From the halls of prison to the halls of government, Marlys has seen many sides of the criminal justice system. Now, she’s taking her advocacy to the next level.
Sam Dye was comfortable, well paid, and in charge as a director at a large government agency. Then he answered an unexpected request that ultimately led him to prison ministry.
Over the last quarter century, the number of women behind bars has increased by more than 700 percent. According to The Sentencing Project:Half of those women were not employed full-time the month before incarceration. Nearly half had never finished high school.
A new initiative in Iowa is encouraging employers to consider hiring men and women with criminal records, highlighting the positive impact such hires can have for businesses and for their communities.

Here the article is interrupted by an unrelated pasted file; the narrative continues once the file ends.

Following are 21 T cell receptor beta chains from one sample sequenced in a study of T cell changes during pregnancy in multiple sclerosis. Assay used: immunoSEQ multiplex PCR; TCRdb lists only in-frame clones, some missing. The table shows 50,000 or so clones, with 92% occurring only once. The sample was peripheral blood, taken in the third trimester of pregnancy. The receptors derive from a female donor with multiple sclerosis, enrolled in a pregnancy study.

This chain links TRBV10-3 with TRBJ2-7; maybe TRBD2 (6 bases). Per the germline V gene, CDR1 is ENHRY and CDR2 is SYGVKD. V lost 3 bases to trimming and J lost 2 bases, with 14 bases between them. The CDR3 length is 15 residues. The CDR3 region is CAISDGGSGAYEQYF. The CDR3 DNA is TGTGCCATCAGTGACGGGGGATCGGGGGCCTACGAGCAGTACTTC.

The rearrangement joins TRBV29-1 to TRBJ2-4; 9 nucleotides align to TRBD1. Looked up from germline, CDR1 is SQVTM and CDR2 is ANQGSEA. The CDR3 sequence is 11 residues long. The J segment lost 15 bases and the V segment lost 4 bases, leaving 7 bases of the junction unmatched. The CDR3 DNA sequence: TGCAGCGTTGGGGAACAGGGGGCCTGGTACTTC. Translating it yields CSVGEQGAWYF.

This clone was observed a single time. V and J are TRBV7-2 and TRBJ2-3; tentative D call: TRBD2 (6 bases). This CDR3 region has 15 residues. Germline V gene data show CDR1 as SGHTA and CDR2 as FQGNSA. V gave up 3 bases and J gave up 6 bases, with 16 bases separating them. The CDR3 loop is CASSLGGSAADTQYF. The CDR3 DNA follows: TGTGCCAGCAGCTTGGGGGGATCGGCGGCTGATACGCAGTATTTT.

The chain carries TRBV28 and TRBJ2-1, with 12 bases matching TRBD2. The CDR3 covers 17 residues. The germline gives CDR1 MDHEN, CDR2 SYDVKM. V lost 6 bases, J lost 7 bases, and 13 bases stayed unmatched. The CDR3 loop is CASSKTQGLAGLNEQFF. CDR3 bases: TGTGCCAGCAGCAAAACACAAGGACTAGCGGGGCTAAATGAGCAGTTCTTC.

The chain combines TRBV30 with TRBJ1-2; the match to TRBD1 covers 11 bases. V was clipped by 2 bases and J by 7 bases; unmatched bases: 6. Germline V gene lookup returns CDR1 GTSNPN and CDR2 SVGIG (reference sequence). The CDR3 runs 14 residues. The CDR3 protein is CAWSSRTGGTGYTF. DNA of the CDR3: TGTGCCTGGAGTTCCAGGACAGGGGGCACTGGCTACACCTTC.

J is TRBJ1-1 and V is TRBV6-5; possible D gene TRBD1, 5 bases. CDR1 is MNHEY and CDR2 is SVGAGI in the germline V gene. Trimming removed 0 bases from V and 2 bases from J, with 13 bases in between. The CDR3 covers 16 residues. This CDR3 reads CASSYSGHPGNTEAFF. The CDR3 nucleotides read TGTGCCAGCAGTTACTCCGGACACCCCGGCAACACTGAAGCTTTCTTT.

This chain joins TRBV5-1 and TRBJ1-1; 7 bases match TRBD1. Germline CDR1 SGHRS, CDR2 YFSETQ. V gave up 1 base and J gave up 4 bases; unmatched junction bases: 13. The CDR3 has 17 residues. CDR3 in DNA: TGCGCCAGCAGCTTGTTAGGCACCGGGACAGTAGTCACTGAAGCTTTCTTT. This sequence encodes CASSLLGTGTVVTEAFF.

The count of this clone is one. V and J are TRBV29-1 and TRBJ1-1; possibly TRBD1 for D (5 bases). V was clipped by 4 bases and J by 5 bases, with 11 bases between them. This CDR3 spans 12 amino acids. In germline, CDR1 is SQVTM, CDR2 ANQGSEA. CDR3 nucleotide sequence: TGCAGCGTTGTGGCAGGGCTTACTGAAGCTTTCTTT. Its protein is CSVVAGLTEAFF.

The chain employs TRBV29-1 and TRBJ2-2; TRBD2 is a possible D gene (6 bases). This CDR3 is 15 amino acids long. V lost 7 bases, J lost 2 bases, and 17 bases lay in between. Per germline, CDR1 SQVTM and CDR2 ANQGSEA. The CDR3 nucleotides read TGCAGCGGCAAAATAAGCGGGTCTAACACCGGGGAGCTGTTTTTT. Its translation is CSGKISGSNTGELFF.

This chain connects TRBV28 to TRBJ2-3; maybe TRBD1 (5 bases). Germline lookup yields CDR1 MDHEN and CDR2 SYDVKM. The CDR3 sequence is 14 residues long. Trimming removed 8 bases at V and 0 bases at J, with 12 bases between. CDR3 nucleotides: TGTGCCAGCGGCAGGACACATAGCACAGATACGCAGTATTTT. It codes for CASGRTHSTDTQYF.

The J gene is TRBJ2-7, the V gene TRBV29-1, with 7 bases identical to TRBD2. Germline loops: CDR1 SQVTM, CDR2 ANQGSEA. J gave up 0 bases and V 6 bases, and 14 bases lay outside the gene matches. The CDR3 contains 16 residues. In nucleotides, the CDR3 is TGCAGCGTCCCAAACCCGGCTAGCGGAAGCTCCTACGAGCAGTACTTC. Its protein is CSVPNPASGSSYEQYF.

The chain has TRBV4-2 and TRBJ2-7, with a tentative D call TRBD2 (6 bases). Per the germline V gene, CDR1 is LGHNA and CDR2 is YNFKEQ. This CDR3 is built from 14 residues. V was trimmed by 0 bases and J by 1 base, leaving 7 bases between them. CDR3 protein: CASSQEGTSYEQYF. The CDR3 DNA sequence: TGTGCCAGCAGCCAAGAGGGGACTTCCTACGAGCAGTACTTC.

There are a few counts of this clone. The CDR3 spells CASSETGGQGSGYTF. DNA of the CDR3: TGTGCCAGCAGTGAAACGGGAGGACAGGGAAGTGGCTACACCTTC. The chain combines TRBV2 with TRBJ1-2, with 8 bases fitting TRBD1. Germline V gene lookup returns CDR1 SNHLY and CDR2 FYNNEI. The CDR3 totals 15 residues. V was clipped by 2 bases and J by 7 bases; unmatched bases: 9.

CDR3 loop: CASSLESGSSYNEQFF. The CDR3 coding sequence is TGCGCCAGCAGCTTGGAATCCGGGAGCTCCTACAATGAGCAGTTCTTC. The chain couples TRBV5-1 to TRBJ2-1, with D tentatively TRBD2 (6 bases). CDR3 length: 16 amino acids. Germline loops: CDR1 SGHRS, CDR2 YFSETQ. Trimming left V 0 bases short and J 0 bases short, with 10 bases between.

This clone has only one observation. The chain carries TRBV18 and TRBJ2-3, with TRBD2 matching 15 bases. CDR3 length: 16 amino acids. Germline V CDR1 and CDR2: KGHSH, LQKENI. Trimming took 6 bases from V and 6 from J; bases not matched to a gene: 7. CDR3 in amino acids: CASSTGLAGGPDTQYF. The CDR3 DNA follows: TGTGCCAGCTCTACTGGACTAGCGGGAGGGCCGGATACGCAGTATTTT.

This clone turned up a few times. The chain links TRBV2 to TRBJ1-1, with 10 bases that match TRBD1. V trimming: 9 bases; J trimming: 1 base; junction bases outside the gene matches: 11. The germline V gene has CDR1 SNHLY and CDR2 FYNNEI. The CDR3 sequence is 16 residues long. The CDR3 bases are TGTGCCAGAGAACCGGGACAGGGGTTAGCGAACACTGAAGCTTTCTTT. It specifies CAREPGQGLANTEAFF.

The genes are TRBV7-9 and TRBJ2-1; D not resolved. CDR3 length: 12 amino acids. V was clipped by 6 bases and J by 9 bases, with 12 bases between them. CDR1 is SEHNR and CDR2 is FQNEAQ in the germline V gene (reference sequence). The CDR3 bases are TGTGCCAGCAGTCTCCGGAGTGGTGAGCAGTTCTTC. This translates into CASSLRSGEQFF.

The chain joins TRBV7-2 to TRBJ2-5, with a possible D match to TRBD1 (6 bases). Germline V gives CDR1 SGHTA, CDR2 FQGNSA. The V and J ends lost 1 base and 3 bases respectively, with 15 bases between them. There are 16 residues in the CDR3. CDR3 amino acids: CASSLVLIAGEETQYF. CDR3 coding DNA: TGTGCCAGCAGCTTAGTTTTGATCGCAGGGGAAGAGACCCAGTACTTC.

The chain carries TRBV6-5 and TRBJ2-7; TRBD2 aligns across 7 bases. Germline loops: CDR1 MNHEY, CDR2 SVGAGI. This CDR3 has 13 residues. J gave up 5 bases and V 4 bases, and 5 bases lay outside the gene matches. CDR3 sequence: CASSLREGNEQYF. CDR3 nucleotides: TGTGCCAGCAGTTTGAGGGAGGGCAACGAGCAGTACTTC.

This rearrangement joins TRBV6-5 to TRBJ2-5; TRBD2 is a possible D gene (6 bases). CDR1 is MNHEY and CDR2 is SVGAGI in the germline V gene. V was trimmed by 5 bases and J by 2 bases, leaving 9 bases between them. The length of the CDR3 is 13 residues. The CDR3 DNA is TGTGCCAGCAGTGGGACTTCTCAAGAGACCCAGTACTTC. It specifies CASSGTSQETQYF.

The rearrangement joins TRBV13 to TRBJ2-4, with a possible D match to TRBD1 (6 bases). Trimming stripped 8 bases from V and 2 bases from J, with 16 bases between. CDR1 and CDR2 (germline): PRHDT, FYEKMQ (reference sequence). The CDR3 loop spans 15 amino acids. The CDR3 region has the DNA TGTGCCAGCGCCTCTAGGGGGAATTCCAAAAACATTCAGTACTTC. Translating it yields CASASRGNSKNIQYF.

The United States Attorney’s Office will be presenting a series of three workshops across northern Iowa to help assist former prisoners to find and keep employment.
The newly announced president and CEO of Prison Fellowship, James Ackerman, was recently interviewed on WHO Radio in Des Moines, Iowa. During the program, Ackerman described to host Jamie Johnson the work of Prison Fellowship, and how he came to be involved with prison ministry.
There are certain sounds that most of us associate with prisons: the metal clank of a cell door closing, the thud of heavy-booted corrections officers walking the corridors, the voices of angry prisoners echoing against the bare cement walls.
What you might not expect, however, are four-part vocal harmonies.
Roberto and I had never met before, but neither that—nor the prison regulations against physical contact with visitors—kept him from giving me a bone-crushing hug.
“I’m so thankful you are here,” Roberto said, towering over me while a grin stretched across his face.